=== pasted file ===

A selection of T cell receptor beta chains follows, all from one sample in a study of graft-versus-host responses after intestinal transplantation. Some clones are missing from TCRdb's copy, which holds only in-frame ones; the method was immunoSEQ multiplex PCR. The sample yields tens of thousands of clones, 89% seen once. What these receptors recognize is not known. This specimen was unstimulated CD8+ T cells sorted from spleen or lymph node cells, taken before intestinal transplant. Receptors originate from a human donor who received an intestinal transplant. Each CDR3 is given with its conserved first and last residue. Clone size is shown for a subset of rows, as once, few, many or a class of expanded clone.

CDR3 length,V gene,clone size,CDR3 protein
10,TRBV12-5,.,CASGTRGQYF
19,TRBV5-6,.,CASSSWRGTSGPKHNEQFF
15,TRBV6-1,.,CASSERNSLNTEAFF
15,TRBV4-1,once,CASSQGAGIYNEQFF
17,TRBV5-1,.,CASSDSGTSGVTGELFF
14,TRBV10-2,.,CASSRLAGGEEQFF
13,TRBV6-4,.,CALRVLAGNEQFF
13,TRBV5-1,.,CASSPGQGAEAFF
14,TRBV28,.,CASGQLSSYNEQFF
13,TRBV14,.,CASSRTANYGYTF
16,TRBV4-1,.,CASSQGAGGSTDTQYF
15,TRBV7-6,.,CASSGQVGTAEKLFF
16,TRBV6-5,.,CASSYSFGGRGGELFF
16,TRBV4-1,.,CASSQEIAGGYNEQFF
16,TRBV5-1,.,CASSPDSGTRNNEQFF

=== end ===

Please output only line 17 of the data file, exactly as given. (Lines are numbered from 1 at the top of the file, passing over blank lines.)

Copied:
16,TRBV5-1,.,CASSPDSGTRNNEQFF